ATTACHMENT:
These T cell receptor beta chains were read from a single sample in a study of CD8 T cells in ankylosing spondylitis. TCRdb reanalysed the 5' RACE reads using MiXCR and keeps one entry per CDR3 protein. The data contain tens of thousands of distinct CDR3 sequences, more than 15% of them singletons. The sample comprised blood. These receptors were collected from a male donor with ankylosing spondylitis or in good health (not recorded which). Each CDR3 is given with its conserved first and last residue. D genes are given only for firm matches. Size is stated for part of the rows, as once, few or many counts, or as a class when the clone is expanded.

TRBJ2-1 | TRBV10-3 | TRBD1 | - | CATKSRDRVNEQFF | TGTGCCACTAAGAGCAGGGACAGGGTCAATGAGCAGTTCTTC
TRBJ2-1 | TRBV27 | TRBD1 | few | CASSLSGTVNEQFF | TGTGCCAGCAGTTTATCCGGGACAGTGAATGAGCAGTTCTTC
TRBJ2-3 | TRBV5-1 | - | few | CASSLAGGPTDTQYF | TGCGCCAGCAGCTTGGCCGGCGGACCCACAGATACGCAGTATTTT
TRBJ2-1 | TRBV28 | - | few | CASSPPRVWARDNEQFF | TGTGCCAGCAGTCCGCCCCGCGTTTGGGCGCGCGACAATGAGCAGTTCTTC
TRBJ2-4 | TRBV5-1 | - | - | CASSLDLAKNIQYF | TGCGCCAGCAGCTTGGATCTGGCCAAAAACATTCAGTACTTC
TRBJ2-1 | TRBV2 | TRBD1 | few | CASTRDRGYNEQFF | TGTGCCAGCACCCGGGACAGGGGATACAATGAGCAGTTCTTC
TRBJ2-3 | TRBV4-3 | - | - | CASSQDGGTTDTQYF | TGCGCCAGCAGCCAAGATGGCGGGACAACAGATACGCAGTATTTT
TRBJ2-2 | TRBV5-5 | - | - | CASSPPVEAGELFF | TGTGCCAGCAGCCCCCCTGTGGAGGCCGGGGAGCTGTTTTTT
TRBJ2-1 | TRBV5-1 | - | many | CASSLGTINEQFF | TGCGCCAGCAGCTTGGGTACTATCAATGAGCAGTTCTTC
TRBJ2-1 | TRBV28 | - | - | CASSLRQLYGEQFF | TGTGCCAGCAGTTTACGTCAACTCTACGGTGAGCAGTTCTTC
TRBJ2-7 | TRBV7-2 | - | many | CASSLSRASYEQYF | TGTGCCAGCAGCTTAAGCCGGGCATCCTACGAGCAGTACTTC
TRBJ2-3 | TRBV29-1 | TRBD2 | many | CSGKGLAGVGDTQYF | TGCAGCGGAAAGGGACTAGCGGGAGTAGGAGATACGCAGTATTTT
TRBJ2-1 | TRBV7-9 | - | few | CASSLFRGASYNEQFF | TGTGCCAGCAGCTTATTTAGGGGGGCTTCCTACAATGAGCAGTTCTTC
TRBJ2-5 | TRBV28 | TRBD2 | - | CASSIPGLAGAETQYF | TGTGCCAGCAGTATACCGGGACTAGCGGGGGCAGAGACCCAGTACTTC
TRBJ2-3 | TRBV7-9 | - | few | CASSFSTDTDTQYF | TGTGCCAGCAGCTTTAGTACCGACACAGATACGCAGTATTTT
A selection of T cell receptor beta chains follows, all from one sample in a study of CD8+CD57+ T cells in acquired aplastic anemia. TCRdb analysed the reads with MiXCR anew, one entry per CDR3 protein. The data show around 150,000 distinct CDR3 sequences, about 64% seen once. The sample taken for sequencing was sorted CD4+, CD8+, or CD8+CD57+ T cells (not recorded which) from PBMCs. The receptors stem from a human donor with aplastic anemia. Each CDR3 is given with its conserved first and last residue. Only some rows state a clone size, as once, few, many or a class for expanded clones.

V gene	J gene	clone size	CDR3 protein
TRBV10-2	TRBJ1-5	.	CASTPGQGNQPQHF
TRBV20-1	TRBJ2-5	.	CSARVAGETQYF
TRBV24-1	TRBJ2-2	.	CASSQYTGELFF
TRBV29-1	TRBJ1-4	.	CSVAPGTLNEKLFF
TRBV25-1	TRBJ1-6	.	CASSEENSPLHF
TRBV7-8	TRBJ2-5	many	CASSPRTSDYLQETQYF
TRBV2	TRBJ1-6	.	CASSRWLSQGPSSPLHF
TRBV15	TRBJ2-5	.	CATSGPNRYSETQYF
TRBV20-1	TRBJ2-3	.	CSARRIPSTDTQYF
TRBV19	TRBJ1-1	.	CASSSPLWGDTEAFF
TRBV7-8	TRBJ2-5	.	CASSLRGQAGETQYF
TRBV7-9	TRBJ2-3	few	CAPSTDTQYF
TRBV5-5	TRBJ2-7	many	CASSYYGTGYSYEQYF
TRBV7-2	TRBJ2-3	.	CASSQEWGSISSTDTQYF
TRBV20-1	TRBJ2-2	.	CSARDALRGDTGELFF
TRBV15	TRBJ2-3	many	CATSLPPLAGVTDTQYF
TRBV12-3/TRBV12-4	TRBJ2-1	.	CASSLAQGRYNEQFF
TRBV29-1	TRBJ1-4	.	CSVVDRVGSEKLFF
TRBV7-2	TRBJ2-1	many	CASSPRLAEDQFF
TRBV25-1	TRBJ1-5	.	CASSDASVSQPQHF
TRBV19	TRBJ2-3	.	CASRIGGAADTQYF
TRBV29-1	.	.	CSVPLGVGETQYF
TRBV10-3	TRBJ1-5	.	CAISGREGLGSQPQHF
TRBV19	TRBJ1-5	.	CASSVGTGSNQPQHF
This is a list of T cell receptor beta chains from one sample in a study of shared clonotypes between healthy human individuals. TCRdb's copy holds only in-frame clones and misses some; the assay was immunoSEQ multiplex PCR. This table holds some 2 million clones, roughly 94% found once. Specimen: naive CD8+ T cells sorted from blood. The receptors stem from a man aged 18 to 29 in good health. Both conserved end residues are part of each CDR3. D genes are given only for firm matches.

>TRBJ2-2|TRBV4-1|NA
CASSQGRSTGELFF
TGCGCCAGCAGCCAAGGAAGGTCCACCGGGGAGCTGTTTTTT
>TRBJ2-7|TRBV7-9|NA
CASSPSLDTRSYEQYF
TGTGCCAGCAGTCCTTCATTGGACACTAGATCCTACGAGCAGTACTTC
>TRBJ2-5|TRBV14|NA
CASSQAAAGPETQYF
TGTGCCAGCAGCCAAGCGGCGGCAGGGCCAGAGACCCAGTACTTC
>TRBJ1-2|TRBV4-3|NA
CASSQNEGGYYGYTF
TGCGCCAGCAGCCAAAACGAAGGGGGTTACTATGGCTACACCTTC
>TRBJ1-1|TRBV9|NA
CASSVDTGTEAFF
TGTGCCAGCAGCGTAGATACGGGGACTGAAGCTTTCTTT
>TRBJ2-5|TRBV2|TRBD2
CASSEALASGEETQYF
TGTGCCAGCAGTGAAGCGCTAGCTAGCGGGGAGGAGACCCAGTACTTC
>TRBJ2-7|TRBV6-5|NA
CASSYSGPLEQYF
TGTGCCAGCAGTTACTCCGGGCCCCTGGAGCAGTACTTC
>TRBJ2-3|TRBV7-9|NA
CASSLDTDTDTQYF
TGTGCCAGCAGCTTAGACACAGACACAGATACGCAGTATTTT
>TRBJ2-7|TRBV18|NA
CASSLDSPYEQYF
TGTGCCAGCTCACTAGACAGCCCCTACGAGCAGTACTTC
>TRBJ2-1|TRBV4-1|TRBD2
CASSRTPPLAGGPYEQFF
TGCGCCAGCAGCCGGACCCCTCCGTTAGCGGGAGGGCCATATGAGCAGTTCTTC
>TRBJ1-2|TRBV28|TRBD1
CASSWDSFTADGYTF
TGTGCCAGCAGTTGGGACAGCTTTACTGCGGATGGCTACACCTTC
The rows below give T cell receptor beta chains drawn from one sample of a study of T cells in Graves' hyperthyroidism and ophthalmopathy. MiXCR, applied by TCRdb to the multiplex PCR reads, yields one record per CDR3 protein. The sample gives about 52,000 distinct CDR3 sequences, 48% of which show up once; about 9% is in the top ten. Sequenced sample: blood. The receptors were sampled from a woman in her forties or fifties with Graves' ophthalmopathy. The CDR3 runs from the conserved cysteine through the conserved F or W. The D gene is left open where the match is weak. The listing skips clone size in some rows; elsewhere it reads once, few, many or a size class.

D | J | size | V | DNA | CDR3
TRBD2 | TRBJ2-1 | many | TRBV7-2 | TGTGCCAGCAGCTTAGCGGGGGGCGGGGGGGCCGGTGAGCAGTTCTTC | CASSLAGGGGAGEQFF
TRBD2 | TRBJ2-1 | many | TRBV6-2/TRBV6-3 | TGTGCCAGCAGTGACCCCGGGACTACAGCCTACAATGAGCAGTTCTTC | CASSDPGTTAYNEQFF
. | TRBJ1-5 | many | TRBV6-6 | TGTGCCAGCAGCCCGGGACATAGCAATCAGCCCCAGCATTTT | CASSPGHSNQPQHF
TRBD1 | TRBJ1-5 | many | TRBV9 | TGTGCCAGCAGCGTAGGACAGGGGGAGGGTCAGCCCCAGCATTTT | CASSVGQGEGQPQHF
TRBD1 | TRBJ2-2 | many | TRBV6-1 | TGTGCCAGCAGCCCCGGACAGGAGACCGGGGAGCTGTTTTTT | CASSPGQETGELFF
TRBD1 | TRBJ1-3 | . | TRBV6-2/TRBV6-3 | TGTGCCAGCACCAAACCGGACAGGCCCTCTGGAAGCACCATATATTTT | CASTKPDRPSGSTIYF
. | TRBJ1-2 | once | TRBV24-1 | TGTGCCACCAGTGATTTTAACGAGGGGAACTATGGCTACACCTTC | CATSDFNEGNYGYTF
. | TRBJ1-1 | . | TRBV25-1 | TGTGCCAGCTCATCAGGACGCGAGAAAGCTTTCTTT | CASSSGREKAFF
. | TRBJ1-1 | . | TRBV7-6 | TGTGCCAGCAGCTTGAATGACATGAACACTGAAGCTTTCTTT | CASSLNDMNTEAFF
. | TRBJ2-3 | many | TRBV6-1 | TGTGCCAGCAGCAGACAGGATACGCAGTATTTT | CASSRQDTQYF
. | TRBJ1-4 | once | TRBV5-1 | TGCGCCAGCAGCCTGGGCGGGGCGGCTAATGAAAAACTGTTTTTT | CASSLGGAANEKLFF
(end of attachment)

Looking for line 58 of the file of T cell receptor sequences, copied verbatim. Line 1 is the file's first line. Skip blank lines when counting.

TGTGCCAGCAGCGTAGATACGGGGACTGAAGCTTTCTTT